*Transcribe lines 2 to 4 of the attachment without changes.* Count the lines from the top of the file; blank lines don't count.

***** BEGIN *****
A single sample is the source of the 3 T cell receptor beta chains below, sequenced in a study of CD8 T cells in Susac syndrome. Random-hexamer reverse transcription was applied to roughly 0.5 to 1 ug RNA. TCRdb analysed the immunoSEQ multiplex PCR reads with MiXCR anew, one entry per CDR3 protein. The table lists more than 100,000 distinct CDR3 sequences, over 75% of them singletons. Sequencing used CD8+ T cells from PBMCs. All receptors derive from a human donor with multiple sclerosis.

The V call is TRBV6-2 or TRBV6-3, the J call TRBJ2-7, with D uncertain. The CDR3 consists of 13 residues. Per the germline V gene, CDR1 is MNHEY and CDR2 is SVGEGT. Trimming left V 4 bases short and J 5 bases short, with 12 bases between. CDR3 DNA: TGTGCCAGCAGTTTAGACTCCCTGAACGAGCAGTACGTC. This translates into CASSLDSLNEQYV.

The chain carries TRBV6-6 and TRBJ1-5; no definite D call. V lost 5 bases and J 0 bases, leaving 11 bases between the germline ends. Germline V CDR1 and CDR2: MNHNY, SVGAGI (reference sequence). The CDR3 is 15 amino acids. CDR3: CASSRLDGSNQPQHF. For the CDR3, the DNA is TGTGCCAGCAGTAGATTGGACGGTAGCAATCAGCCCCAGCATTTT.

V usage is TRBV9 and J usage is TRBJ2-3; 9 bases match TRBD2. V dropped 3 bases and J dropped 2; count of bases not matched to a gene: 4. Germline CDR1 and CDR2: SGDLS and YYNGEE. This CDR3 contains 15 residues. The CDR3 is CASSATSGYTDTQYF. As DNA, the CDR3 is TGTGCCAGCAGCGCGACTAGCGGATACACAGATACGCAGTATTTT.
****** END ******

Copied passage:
The V call is TRBV6-2 or TRBV6-3, the J call TRBJ2-7, with D uncertain. The CDR3 consists of 13 residues. Per the germline V gene, CDR1 is MNHEY and CDR2 is SVGEGT. Trimming left V 4 bases short and J 5 bases short, with 12 bases between. CDR3 DNA: TGTGCCAGCAGTTTAGACTCCCTGAACGAGCAGTACGTC. This translates into CASSLDSLNEQYV.

The chain carries TRBV6-6 and TRBJ1-5; no definite D call. V lost 5 bases and J 0 bases, leaving 11 bases between the germline ends. Germline V CDR1 and CDR2: MNHNY, SVGAGI (reference sequence). The CDR3 is 15 amino acids. CDR3: CASSRLDGSNQPQHF. For the CDR3, the DNA is TGTGCCAGCAGTAGATTGGACGGTAGCAATCAGCCCCAGCATTTT.

V usage is TRBV9 and J usage is TRBJ2-3; 9 bases match TRBD2. V dropped 3 bases and J dropped 2; count of bases not matched to a gene: 4. Germline CDR1 and CDR2: SGDLS and YYNGEE. This CDR3 contains 15 residues. The CDR3 is CASSATSGYTDTQYF. As DNA, the CDR3 is TGTGCCAGCAGCGCGACTAGCGGATACACAGATACGCAGTATTTT.